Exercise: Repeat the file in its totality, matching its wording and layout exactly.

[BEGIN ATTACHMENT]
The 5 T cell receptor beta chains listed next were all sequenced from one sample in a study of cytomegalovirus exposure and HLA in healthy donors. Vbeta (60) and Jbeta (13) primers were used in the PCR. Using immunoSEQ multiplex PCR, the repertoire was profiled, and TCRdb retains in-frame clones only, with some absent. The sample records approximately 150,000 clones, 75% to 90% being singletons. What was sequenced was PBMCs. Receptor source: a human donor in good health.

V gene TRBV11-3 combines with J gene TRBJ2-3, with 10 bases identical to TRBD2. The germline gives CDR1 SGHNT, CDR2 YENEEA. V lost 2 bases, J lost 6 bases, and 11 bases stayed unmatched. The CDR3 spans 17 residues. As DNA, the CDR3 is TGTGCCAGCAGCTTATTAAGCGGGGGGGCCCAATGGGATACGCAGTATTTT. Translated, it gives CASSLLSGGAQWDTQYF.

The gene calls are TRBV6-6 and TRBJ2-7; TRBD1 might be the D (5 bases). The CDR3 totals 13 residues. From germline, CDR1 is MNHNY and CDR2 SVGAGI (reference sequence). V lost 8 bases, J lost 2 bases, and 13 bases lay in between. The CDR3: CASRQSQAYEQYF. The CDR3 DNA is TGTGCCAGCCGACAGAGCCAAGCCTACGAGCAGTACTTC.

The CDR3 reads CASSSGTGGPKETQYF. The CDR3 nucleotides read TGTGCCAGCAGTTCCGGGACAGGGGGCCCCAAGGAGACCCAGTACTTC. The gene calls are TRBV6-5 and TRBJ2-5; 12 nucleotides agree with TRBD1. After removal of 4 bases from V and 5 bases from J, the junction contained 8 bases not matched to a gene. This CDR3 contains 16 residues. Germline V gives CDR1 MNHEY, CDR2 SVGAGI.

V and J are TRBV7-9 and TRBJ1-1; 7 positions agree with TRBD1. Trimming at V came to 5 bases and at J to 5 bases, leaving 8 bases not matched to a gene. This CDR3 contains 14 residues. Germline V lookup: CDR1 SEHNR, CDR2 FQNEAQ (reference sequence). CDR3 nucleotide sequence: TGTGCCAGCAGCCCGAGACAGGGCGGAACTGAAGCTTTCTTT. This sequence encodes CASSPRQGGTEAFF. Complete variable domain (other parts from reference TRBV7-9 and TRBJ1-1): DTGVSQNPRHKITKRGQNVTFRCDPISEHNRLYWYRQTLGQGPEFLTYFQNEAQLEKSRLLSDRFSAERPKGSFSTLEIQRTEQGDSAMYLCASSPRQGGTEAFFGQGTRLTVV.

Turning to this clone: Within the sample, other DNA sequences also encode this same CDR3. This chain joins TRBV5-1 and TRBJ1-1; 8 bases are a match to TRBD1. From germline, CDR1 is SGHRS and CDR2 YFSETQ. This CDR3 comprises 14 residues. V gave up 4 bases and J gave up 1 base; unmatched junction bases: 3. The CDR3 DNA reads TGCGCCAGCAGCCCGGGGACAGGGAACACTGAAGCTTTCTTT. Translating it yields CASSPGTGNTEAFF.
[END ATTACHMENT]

The 5 T cell receptor beta chains listed next were all sequenced from one sample in a study of cytomegalovirus exposure and HLA in healthy donors. Vbeta (60) and Jbeta (13) primers were used in the PCR. Using immunoSEQ multiplex PCR, the repertoire was profiled, and TCRdb retains in-frame clones only, with some absent. The sample records approximately 150,000 clones, 75% to 90% being singletons. What was sequenced was PBMCs. Receptor source: a human donor in good health.

V gene TRBV11-3 combines with J gene TRBJ2-3, with 10 bases identical to TRBD2. The germline gives CDR1 SGHNT, CDR2 YENEEA. V lost 2 bases, J lost 6 bases, and 11 bases stayed unmatched. The CDR3 spans 17 residues. As DNA, the CDR3 is TGTGCCAGCAGCTTATTAAGCGGGGGGGCCCAATGGGATACGCAGTATTTT. Translated, it gives CASSLLSGGAQWDTQYF.

The gene calls are TRBV6-6 and TRBJ2-7; TRBD1 might be the D (5 bases). The CDR3 totals 13 residues. From germline, CDR1 is MNHNY and CDR2 SVGAGI (reference sequence). V lost 8 bases, J lost 2 bases, and 13 bases lay in between. The CDR3: CASRQSQAYEQYF. The CDR3 DNA is TGTGCCAGCCGACAGAGCCAAGCCTACGAGCAGTACTTC.

The CDR3 reads CASSSGTGGPKETQYF. The CDR3 nucleotides read TGTGCCAGCAGTTCCGGGACAGGGGGCCCCAAGGAGACCCAGTACTTC. The gene calls are TRBV6-5 and TRBJ2-5; 12 nucleotides agree with TRBD1. After removal of 4 bases from V and 5 bases from J, the junction contained 8 bases not matched to a gene. This CDR3 contains 16 residues. Germline V gives CDR1 MNHEY, CDR2 SVGAGI.

V and J are TRBV7-9 and TRBJ1-1; 7 positions agree with TRBD1. Trimming at V came to 5 bases and at J to 5 bases, leaving 8 bases not matched to a gene. This CDR3 contains 14 residues. Germline V lookup: CDR1 SEHNR, CDR2 FQNEAQ (reference sequence). CDR3 nucleotide sequence: TGTGCCAGCAGCCCGAGACAGGGCGGAACTGAAGCTTTCTTT. This sequence encodes CASSPRQGGTEAFF. Complete variable domain (other parts from reference TRBV7-9 and TRBJ1-1): DTGVSQNPRHKITKRGQNVTFRCDPISEHNRLYWYRQTLGQGPEFLTYFQNEAQLEKSRLLSDRFSAERPKGSFSTLEIQRTEQGDSAMYLCASSPRQGGTEAFFGQGTRLTVV.

Turning to this clone: Within the sample, other DNA sequences also encode this same CDR3. This chain joins TRBV5-1 and TRBJ1-1; 8 bases are a match to TRBD1. From germline, CDR1 is SGHRS and CDR2 YFSETQ. This CDR3 comprises 14 residues. V gave up 4 bases and J gave up 1 base; unmatched junction bases: 3. The CDR3 DNA reads TGCGCCAGCAGCCCGGGGACAGGGAACACTGAAGCTTTCTTT. Translating it yields CASSPGTGNTEAFF.